DP Pham, LLC v. Cheadle
Filed April 15, 2016, Fourth District, Div. Three
Cite as G050964
Robert Obarr contracted to sell a mobile home park to S.C.D. Enterprises, who assigned the purchase agreement to Westminster. After escrow opened, Obarr contracted to sell the mobile home park to Pham. Westminster and Pham filed actions against Obarr, who died during the litigation. After Obarr's death, Pham filed the declaration of Obarr's bookkeeper describing Obarr’s retention of attorney Kimes, and attaching an e-mail and letter to Obarr from Kimes. The special administrator sought orders to exclude this evidence on the ground it was protected by the attorney-client privilege, and to disqualify Pham’s counsel for improperly obtaining and using the privileged documents. The trial court conducted an in camera review of the evidence and determined the attorney-client privilege did not apply because statements by Obarr's attorney in the communications indicated he did not represent Obarr, and the statutory exceptions provided in Evidence Code sections 957, 960, and 961 applied. The special administrator appealed.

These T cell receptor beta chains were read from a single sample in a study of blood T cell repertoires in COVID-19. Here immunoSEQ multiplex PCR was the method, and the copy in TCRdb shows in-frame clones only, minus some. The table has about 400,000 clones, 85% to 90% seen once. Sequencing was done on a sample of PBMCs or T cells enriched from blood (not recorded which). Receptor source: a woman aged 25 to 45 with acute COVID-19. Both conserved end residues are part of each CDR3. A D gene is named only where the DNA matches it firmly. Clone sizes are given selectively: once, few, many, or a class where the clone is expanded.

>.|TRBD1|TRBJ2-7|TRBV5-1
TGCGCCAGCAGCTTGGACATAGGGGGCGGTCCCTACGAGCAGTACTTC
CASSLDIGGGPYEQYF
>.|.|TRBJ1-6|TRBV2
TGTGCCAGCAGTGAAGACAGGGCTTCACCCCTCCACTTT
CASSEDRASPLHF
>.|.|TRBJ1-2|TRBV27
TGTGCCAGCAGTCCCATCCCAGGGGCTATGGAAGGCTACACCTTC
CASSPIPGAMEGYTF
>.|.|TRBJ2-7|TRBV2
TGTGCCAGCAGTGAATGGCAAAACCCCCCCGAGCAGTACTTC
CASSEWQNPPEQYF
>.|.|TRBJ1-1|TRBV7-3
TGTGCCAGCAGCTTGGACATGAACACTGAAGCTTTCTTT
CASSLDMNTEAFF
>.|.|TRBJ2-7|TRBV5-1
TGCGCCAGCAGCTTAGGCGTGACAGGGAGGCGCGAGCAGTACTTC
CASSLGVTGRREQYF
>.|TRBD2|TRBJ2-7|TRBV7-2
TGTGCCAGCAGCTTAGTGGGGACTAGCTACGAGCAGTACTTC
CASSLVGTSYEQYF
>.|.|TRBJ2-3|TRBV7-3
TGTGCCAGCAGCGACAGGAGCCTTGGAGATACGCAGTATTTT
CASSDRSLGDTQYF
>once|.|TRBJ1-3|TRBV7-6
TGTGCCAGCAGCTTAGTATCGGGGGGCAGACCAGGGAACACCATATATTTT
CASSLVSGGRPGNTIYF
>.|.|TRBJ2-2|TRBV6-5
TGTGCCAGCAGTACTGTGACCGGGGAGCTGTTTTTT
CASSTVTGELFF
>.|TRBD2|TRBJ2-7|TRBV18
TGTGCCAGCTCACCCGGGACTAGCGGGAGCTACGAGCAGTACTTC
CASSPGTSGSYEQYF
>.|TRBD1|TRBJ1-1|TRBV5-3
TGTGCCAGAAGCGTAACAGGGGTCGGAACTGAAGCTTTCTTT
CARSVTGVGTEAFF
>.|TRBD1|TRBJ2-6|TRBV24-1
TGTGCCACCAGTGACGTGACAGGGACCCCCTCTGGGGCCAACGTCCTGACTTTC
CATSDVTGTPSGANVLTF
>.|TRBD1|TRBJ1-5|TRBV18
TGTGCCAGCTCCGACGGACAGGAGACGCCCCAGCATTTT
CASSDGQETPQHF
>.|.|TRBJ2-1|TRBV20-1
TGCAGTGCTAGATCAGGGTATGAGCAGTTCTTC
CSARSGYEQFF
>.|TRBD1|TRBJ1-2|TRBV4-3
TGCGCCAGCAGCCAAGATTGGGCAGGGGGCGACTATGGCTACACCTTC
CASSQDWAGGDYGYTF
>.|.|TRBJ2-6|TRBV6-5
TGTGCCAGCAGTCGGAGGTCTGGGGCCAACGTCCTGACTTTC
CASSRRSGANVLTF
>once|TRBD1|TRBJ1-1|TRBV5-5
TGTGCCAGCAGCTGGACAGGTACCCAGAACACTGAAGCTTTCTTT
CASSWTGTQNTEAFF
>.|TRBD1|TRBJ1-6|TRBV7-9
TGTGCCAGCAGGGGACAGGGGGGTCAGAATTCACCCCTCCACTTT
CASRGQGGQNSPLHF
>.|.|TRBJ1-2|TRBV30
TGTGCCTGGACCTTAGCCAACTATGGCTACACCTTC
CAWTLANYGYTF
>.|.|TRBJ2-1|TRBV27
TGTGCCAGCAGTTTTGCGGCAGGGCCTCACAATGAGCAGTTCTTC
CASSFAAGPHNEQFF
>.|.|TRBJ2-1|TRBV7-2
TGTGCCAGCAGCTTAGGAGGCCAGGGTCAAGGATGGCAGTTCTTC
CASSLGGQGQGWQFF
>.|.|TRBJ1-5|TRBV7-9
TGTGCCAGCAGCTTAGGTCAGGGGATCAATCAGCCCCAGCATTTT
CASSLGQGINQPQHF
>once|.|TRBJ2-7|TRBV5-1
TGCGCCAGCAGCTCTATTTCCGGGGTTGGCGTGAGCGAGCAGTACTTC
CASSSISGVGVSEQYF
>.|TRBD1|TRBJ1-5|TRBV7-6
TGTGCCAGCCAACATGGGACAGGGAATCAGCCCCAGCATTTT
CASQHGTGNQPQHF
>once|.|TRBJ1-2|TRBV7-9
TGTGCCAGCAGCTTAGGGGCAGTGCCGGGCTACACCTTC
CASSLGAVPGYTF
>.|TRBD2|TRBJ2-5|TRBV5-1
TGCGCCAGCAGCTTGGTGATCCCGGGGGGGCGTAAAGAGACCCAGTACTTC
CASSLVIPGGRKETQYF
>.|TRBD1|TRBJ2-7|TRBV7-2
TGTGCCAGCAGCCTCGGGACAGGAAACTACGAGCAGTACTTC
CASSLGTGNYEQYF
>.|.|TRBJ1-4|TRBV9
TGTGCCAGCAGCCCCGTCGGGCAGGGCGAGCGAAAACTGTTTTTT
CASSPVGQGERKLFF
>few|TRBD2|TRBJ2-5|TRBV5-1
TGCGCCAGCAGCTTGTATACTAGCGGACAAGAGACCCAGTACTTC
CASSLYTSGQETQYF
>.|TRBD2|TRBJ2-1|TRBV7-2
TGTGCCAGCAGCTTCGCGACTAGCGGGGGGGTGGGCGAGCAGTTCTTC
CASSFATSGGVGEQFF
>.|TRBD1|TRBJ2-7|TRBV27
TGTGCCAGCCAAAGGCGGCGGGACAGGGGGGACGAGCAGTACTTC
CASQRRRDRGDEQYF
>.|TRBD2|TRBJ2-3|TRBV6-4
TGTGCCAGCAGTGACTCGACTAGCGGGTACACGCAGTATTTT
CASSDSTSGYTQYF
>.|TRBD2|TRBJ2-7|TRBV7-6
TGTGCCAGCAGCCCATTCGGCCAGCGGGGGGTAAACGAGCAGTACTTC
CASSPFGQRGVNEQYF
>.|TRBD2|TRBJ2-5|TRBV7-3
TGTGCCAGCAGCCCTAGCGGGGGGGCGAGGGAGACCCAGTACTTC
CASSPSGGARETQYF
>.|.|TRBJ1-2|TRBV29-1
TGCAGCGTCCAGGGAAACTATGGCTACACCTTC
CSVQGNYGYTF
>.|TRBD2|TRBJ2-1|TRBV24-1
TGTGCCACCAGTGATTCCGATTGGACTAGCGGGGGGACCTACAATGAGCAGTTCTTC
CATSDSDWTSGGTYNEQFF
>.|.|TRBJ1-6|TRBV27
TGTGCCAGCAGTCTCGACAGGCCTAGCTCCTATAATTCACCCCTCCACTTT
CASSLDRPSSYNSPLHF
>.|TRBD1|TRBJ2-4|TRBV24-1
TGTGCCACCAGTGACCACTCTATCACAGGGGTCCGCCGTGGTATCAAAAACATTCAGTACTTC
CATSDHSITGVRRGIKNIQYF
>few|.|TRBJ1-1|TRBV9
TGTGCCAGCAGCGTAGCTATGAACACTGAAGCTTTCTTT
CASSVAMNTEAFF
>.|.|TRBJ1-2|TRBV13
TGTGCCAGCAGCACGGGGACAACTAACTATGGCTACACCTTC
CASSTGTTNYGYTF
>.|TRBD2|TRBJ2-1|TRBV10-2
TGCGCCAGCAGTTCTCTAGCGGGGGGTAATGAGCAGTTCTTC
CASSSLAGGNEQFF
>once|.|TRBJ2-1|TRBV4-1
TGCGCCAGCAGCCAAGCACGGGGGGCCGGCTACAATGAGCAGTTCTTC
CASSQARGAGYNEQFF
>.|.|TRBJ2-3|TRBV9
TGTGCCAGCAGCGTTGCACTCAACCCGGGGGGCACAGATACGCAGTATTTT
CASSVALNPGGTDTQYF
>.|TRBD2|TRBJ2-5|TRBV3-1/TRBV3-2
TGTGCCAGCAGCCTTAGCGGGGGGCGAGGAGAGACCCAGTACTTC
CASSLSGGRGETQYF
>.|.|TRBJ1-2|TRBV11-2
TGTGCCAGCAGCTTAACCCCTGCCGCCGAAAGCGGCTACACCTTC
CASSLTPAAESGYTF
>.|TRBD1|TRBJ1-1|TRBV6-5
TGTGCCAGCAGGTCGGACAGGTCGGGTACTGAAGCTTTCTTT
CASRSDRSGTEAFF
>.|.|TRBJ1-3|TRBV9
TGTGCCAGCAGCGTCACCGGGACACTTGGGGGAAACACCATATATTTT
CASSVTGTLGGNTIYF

The appellate court reversed. The court cannot review the contents of communications to determine whether the attorney-client privilege applies. The privilege attaches to all confidential communications between an attorney and client. When the proponent makes a prima facie showing of a confidential attorney-client communication, the court must presume the communication is privileged, and the burden shifts to the opponent to establish waiver, an exception, or some other reason the privilege does not apply. The special administrator made a prima facie showing of a confidential attorney-client communication, which was not rebutted. Section 957 is based on the assumption a decedent would want the privileged communication disclosed to ensure his intent is carried out. Section 957 did not apply here because the parties made claims against, not through, Obarr. The purpose of sections 960 and 961 is to permit an attorney to testify about a client’s intent regarding an instrument affecting an interest in property. There was no showing the disputed evidence consisted of the type of communications about which an attesting witness would testify. The appellate court remanded the case to determine if Pham’s counsel should be disqualified.